By: Diana Matthews, The News Reporter
COVID-19 has made entrepreneurs “learn a new set of rules,” said Sean Martin, Whiteville’s economic development director, but downtown business activity is “almost up to the level it was before.”
J.E. Thompson points out features of his apartments that are under construction on Madison Street in downtown Whiteville.
One business relocated from downtown to another spot, said Martin, and one owner with two businesses closed one to concentrate on the other. But there are more openings in progress than closings, he said.
Martin was excited about the Unique Highly Favored Beauty Supply Store, which had its grand opening over the weekend. Located on West Main Street where Off Price Outlet used to be, the shop is owned by Artesa McLean.
The new business is “the first Black-owned beauty supply store here in Whiteville,” McLean said Saturday. After selling online, she said, “I got an opportunity to get a brick-and mortar store.” She sells natural and synthetic hair and hair-care products and styling tools to professionals and the general public, as well as some apparel and accessories. McLean reported having a bigger crowd than expected for her opening Saturday. She said she has more items on the way, including men’s hair care products.
About a block away, April Malpass of Lee Lee’s Boutique was setting up displays last week in the former J.S. Mann’s store, where new awnings announce Madison & Main.
Malpass is bringing her boutique downtown because the previous building on Oliver Street will be torn down due to the J.K. Powell expansion. She plans to carry clothing, gifts and accessories for men and women in the new store.
Next door to Malpass, some investors with a Columbus County connection are preparing to open a soul food restaurant in the former Kramer’s men’s shop, Martin said. The restaurant owners “have a great vision for what they want to do,” based on a New York restaurant they fell in love with. “They want to recreate the same kind of thing here,” the economic development director said. “I think it will do really well.”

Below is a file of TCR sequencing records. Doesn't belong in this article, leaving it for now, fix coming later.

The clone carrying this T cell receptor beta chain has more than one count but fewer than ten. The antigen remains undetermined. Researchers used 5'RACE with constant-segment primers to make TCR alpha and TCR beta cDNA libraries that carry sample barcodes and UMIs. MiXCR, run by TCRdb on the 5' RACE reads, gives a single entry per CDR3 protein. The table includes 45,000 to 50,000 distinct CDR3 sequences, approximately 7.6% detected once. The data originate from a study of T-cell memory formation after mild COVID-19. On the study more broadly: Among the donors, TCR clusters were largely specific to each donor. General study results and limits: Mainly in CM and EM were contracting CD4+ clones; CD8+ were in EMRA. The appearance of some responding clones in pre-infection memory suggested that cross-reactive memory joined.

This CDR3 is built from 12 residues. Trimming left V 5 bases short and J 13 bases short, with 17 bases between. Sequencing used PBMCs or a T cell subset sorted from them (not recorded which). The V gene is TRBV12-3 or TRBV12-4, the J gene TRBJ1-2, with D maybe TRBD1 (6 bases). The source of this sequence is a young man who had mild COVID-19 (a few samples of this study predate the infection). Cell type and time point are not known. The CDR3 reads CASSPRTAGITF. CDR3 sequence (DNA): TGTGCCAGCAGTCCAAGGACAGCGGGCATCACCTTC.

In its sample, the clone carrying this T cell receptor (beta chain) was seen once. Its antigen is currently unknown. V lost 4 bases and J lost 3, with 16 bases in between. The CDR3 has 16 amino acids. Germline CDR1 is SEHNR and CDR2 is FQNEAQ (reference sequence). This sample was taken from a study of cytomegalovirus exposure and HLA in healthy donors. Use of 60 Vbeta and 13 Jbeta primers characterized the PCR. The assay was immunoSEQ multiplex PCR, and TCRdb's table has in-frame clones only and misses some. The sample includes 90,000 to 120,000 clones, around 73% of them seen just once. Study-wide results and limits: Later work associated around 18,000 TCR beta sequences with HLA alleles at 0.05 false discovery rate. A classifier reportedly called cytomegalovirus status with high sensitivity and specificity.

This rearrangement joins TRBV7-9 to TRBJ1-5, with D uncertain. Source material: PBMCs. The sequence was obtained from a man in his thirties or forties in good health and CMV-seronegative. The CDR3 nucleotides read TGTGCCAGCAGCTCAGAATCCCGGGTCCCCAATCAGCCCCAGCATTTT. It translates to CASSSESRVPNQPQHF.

Martin said that N.C. Vocational Rehabilitation Services will be moving into a location owned by J.L. Powell and Company that used to be the Body Shapers 24-hour gym. The roof collapsed during Florence.
About 12 employees work in the office, John Fisher said. He is having “extensive renovations” done and hopes to have the office open in November.
Fisher also has plans for restoring the Cinema to the appearance it had in the 1920s when his great-uncle opened it as the Columbus Theater, with a stage for live performances. He said he planned to install first-class lighting and sound equipment.
“The rough idea,” Fisher said, “is to use it as an event center and rent it out through Air BnB by the night or the week.” He pictures the historic venue bringing people into the downtown district for meetings, dance recitals and live band concerts. He said he is also planning a major parking lot repaving project behind buildings that front Madison Street and the chamber of commerce and tourism.
Jordy Brooks, William Mitchell and Dallas Chavis remove old woodwork in apartments that are under construction in downtown Whiteville.
Martin said he would present a “new business starter packet” to the Whiteville City Council at a future meeting. The packet, created with help from UNC’s Kenan-Flagler Business School, brings together permit information in an “all-inclusive” way that should be easy for non-contractors to understand, Martin said.
“It should greatly increase Whiteville’s already good reputation of being business friendly.” He described the set-up tool as an important “piece of the puzzle” for downtown.
Martin said that progress continues on the entrepreneurial and business development center that received $500,000 in Golden LEAF funding four months ago. Columbus County’s Economic Development Commission collaborated with Columbus Jobs Foundation on writing the grant request.
The center will offer classes, consultant support and low-cost shared workspace in order to “encourage business development and retention,” Martin said. “We’re building a very strong network of speakers and business-related entities,” including the Small Business Center at Southeastern Community College, he said.
Martin predicted that more news should come in the fall or winter. Although the center’s organizers haven’t yet chosen a location, “Things are looking really good,” he said.
Artesa McLean helps Shalella Love with a purchase while Makayla and Megan Washington shop for jewelry Saturday afternoon at Unique Highly Favored Beauty Supply Store on West Main Street.